Consequently, the Ex Parte Young doctrine does not save plaintiff's claims against the State, and because the State is immune from suit on plaintiff's other claims, all claims against the State must be dismissed.

b. Christine Shallcross

Plaintiff claims that defendant Christine Shallcross, who served as one of plaintiff's instructors at the police academy, sexually harassed and physically assaulted her during her police academy training. Shallcross has moved to dismiss plaintiff's claims against her, arguing that those claims are barred by the applicable statute of limitations. To support her motion, Shallcross points out that all of the allegations against her arise from plaintiff's time at the police academy, which plaintiff attended graduated from in November 2005. Plaintiff did not file her complaint until December 2009, which is beyond the two-year statute of limitations that applies to § 1983 and NJLAD claims.*fn1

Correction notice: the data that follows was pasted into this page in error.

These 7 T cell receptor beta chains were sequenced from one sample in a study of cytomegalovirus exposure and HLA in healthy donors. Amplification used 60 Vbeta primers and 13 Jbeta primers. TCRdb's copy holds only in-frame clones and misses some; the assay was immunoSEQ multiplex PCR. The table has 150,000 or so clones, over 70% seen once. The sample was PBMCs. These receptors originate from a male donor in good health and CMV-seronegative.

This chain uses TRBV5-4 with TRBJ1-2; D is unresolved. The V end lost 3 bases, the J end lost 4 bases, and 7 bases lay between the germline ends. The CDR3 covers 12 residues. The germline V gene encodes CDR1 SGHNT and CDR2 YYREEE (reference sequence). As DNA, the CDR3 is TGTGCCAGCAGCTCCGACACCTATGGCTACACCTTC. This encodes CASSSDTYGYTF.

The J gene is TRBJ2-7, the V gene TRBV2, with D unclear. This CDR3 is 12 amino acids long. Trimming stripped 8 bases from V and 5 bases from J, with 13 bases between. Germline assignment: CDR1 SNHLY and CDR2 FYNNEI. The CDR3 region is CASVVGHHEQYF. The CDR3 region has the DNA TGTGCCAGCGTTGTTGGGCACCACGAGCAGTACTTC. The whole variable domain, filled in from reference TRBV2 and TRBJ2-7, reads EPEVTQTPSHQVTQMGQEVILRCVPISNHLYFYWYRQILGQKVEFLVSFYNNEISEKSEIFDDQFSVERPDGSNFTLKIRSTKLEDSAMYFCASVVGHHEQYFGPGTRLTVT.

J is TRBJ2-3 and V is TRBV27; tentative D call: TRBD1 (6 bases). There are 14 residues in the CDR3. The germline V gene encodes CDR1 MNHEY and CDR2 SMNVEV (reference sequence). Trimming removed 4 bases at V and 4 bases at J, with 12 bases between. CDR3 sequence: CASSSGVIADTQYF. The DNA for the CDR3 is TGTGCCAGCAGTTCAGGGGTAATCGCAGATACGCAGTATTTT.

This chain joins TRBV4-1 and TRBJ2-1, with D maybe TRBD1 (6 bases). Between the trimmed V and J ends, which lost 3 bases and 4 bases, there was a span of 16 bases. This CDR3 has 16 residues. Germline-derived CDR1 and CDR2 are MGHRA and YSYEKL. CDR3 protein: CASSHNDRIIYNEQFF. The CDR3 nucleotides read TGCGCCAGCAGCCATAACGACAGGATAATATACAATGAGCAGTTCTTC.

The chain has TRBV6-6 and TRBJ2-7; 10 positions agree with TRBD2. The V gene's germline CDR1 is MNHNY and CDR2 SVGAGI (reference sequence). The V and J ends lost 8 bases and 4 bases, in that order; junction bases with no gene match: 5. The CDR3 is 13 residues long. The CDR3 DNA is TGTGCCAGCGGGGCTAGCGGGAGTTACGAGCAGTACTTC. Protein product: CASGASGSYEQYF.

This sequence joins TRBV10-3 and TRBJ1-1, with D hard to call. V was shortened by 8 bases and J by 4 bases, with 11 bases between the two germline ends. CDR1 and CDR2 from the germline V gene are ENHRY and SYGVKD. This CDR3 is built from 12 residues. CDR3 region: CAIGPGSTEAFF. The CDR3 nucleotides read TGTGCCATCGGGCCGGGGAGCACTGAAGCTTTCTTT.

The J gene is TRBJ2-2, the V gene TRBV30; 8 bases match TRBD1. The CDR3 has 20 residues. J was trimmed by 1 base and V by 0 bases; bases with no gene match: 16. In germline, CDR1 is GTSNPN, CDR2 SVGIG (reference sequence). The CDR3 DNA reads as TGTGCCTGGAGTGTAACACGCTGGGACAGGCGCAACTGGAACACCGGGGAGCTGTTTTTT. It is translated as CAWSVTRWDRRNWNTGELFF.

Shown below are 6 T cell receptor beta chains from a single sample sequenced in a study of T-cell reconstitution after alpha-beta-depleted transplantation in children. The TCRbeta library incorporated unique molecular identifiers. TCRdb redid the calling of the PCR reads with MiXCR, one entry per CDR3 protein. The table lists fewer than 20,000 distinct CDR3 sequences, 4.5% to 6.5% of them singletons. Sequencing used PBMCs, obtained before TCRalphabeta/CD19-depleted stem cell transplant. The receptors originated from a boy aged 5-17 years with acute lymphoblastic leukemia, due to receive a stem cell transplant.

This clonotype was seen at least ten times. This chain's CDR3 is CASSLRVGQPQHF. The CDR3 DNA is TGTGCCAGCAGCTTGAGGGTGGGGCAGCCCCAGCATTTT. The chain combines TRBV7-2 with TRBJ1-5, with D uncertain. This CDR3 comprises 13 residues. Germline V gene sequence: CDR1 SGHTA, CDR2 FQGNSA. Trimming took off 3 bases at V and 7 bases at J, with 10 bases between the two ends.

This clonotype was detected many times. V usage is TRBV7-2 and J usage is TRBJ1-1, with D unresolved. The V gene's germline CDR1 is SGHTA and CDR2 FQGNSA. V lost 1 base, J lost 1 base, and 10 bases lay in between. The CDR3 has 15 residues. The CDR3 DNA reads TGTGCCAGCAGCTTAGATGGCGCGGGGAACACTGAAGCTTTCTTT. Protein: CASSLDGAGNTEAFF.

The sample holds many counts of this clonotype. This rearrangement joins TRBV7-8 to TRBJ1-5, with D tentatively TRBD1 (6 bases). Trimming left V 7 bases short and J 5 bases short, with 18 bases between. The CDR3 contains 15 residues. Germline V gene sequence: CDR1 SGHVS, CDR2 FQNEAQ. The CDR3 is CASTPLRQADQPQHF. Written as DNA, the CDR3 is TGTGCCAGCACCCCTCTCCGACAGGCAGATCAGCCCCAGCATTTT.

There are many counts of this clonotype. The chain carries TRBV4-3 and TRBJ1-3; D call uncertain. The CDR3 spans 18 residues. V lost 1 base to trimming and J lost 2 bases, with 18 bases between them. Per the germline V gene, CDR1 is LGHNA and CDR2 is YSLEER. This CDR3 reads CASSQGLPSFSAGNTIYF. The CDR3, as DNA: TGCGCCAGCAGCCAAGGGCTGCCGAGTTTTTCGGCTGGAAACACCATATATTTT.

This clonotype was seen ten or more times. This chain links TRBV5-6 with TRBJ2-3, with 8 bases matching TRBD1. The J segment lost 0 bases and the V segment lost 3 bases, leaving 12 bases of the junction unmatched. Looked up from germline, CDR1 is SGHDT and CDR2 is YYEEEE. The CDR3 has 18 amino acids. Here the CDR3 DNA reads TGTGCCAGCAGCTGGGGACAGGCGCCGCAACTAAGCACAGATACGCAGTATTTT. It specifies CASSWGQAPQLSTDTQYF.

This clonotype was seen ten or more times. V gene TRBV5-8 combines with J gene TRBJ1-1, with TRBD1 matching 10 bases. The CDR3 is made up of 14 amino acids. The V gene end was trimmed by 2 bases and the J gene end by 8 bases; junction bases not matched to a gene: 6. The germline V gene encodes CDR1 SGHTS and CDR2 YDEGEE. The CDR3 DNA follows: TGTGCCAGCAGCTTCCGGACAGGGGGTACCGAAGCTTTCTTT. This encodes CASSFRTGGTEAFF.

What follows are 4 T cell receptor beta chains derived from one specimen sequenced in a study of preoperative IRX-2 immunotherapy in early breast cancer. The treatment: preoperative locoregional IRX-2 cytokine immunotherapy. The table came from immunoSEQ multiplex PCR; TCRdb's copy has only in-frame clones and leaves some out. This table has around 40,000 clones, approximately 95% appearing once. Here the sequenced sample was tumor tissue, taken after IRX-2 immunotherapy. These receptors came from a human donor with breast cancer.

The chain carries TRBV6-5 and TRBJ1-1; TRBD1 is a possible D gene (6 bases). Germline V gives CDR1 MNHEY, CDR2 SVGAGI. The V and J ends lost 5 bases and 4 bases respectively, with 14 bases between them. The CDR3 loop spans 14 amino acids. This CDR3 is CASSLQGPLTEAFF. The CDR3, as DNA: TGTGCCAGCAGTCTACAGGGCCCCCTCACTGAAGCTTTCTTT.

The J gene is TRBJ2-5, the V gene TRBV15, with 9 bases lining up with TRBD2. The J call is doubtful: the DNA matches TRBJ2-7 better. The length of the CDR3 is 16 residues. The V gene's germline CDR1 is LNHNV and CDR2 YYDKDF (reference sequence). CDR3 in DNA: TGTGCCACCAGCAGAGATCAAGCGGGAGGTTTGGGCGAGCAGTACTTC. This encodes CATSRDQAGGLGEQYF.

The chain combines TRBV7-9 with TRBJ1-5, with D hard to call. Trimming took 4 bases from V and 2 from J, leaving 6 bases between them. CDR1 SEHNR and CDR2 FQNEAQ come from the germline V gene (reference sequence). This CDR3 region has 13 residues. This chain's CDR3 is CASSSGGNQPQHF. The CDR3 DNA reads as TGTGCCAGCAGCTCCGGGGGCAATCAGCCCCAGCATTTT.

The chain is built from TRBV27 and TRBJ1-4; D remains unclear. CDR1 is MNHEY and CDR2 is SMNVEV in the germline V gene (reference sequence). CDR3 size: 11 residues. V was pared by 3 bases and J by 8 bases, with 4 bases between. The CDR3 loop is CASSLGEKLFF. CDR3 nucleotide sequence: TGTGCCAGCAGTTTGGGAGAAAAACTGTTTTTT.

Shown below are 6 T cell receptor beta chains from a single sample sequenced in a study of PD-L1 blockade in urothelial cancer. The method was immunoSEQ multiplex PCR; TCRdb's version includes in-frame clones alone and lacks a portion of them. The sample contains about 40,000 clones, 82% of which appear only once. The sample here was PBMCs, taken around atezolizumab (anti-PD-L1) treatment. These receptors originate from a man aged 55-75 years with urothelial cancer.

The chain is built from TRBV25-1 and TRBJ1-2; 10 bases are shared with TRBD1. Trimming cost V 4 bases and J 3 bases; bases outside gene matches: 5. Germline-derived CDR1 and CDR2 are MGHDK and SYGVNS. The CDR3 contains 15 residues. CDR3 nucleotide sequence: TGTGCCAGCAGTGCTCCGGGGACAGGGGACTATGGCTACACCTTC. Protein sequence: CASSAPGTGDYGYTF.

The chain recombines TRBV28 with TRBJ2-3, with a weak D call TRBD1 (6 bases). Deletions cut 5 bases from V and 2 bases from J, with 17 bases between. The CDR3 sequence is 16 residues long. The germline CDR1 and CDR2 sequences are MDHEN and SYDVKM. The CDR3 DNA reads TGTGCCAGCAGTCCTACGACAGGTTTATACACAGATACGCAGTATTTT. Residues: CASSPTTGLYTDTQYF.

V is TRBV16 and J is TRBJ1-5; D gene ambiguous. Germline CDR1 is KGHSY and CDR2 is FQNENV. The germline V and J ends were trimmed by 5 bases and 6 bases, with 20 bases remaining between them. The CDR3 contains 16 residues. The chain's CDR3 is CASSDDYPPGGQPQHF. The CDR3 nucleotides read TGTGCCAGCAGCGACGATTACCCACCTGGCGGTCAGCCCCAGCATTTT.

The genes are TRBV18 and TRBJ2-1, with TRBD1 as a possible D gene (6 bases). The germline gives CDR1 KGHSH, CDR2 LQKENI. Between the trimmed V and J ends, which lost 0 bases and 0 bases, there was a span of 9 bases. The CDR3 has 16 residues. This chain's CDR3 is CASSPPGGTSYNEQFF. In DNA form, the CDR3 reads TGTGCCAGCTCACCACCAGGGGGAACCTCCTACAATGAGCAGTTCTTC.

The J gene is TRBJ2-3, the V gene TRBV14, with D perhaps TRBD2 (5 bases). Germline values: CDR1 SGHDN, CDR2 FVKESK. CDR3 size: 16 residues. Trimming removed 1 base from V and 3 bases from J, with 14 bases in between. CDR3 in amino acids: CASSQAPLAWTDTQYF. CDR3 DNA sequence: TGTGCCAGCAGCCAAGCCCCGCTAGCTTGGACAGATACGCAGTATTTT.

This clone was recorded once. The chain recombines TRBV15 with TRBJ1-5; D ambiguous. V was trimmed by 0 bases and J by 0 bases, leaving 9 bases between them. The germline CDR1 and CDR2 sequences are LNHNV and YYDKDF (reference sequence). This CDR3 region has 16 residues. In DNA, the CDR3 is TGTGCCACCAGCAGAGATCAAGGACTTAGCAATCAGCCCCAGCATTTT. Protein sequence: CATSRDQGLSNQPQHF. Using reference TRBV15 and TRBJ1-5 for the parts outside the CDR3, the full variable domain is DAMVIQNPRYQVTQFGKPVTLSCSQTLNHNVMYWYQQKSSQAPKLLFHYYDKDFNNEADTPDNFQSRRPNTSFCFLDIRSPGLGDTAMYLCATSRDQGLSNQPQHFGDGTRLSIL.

In opposition to Shallcross's motion, plaintiff does not dispute the applicable two-year statute of limitations to her claims, but she contends that the alleged conspiracy she has pleaded in her proposed amended complaint encompasses claims against Shallcross that are not time-barred. Specifically, plaintiff argues that Shallcross violated her civil rights while she was at the police academy, and Shallcross was then part of a conspiracy with other defendants to cover-up her actions and otherwise fail to respond to the severity of what plaintiff had been subjected to. Plaintiff argues that this conspiracy was perpetrated through at least December 2007, which is two years prior to filing her complaint. Thus, because Shallcross was part of a conspiracy that was still active during the statute of limitations period, plaintiff argues that her claims against Shallcross should not be dismissed.